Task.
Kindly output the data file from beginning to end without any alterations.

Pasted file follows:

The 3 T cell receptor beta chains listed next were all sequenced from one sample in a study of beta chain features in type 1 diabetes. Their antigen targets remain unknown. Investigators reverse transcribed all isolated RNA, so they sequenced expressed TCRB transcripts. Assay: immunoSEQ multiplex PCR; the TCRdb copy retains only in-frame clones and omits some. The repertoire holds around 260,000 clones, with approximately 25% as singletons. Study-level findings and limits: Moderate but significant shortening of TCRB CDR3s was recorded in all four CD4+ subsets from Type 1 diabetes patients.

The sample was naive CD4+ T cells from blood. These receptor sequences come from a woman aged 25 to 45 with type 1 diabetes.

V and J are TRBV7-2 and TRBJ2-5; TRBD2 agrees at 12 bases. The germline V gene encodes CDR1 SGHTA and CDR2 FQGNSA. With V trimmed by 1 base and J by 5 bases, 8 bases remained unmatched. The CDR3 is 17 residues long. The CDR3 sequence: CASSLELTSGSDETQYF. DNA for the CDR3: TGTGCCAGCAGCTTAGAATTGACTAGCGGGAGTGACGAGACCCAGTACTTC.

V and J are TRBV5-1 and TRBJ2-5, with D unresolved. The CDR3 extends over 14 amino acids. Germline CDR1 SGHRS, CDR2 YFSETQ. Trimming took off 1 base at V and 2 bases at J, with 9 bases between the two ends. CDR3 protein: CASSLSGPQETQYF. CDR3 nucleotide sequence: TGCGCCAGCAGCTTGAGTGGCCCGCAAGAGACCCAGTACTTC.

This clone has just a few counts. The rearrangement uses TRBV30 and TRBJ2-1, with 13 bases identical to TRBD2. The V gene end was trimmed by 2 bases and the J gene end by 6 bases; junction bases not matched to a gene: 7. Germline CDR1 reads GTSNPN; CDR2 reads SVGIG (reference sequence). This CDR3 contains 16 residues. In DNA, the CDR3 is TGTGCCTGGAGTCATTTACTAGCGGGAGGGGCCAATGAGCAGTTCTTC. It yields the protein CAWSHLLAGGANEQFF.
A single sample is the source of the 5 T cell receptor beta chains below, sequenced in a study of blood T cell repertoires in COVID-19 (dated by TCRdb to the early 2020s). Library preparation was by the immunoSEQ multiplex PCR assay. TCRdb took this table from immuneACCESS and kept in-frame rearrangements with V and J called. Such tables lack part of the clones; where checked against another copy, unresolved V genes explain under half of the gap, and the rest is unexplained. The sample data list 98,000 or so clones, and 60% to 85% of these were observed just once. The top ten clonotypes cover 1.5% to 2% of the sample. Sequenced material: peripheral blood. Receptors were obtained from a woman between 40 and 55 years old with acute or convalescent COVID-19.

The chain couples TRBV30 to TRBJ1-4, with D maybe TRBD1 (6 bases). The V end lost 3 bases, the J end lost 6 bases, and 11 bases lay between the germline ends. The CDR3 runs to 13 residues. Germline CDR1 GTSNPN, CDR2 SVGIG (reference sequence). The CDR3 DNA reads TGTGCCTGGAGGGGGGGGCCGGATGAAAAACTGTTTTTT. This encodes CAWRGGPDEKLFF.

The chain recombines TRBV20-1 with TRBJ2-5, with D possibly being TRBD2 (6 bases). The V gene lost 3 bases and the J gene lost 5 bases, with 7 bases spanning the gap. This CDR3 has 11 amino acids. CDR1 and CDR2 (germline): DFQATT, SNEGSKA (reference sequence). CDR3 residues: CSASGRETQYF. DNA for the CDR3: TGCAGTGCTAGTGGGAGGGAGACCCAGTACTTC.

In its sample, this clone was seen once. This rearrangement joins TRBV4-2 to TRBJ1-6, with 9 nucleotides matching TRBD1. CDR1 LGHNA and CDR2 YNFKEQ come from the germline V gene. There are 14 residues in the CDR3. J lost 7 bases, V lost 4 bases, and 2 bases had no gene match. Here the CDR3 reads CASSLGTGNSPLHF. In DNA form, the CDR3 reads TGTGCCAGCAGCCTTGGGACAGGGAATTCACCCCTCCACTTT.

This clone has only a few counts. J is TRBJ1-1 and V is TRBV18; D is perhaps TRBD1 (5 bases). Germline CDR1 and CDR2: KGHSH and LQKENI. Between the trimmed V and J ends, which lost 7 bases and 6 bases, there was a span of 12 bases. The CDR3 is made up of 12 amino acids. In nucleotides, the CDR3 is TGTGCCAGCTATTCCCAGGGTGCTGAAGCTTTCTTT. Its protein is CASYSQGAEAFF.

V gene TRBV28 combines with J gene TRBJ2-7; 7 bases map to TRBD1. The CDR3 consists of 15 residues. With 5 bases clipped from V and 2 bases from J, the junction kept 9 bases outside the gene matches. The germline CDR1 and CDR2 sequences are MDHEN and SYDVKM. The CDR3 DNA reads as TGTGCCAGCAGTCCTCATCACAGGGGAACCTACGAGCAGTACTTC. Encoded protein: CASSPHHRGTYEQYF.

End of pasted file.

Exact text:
The 3 T cell receptor beta chains listed next were all sequenced from one sample in a study of beta chain features in type 1 diabetes. Their antigen targets remain unknown. Investigators reverse transcribed all isolated RNA, so they sequenced expressed TCRB transcripts. Assay: immunoSEQ multiplex PCR; the TCRdb copy retains only in-frame clones and omits some. The repertoire holds around 260,000 clones, with approximately 25% as singletons. Study-level findings and limits: Moderate but significant shortening of TCRB CDR3s was recorded in all four CD4+ subsets from Type 1 diabetes patients.

The sample was naive CD4+ T cells from blood. These receptor sequences come from a woman aged 25 to 45 with type 1 diabetes.

V and J are TRBV7-2 and TRBJ2-5; TRBD2 agrees at 12 bases. The germline V gene encodes CDR1 SGHTA and CDR2 FQGNSA. With V trimmed by 1 base and J by 5 bases, 8 bases remained unmatched. The CDR3 is 17 residues long. The CDR3 sequence: CASSLELTSGSDETQYF. DNA for the CDR3: TGTGCCAGCAGCTTAGAATTGACTAGCGGGAGTGACGAGACCCAGTACTTC.

V and J are TRBV5-1 and TRBJ2-5, with D unresolved. The CDR3 extends over 14 amino acids. Germline CDR1 SGHRS, CDR2 YFSETQ. Trimming took off 1 base at V and 2 bases at J, with 9 bases between the two ends. CDR3 protein: CASSLSGPQETQYF. CDR3 nucleotide sequence: TGCGCCAGCAGCTTGAGTGGCCCGCAAGAGACCCAGTACTTC.

This clone has just a few counts. The rearrangement uses TRBV30 and TRBJ2-1, with 13 bases identical to TRBD2. The V gene end was trimmed by 2 bases and the J gene end by 6 bases; junction bases not matched to a gene: 7. Germline CDR1 reads GTSNPN; CDR2 reads SVGIG (reference sequence). This CDR3 contains 16 residues. In DNA, the CDR3 is TGTGCCTGGAGTCATTTACTAGCGGGAGGGGCCAATGAGCAGTTCTTC. It yields the protein CAWSHLLAGGANEQFF.
A single sample is the source of the 5 T cell receptor beta chains below, sequenced in a study of blood T cell repertoires in COVID-19 (dated by TCRdb to the early 2020s). Library preparation was by the immunoSEQ multiplex PCR assay. TCRdb took this table from immuneACCESS and kept in-frame rearrangements with V and J called. Such tables lack part of the clones; where checked against another copy, unresolved V genes explain under half of the gap, and the rest is unexplained. The sample data list 98,000 or so clones, and 60% to 85% of these were observed just once. The top ten clonotypes cover 1.5% to 2% of the sample. Sequenced material: peripheral blood. Receptors were obtained from a woman between 40 and 55 years old with acute or convalescent COVID-19.

The chain couples TRBV30 to TRBJ1-4, with D maybe TRBD1 (6 bases). The V end lost 3 bases, the J end lost 6 bases, and 11 bases lay between the germline ends. The CDR3 runs to 13 residues. Germline CDR1 GTSNPN, CDR2 SVGIG (reference sequence). The CDR3 DNA reads TGTGCCTGGAGGGGGGGGCCGGATGAAAAACTGTTTTTT. This encodes CAWRGGPDEKLFF.

The chain recombines TRBV20-1 with TRBJ2-5, with D possibly being TRBD2 (6 bases). The V gene lost 3 bases and the J gene lost 5 bases, with 7 bases spanning the gap. This CDR3 has 11 amino acids. CDR1 and CDR2 (germline): DFQATT, SNEGSKA (reference sequence). CDR3 residues: CSASGRETQYF. DNA for the CDR3: TGCAGTGCTAGTGGGAGGGAGACCCAGTACTTC.

In its sample, this clone was seen once. This rearrangement joins TRBV4-2 to TRBJ1-6, with 9 nucleotides matching TRBD1. CDR1 LGHNA and CDR2 YNFKEQ come from the germline V gene. There are 14 residues in the CDR3. J lost 7 bases, V lost 4 bases, and 2 bases had no gene match. Here the CDR3 reads CASSLGTGNSPLHF. In DNA form, the CDR3 reads TGTGCCAGCAGCCTTGGGACAGGGAATTCACCCCTCCACTTT.

This clone has only a few counts. J is TRBJ1-1 and V is TRBV18; D is perhaps TRBD1 (5 bases). Germline CDR1 and CDR2: KGHSH and LQKENI. Between the trimmed V and J ends, which lost 7 bases and 6 bases, there was a span of 12 bases. The CDR3 is made up of 12 amino acids. In nucleotides, the CDR3 is TGTGCCAGCTATTCCCAGGGTGCTGAAGCTTTCTTT. Its protein is CASYSQGAEAFF.

V gene TRBV28 combines with J gene TRBJ2-7; 7 bases map to TRBD1. The CDR3 consists of 15 residues. With 5 bases clipped from V and 2 bases from J, the junction kept 9 bases outside the gene matches. The germline CDR1 and CDR2 sequences are MDHEN and SYDVKM. The CDR3 DNA reads as TGTGCCAGCAGTCCTCATCACAGGGGAACCTACGAGCAGTACTTC. Encoded protein: CASSPHHRGTYEQYF.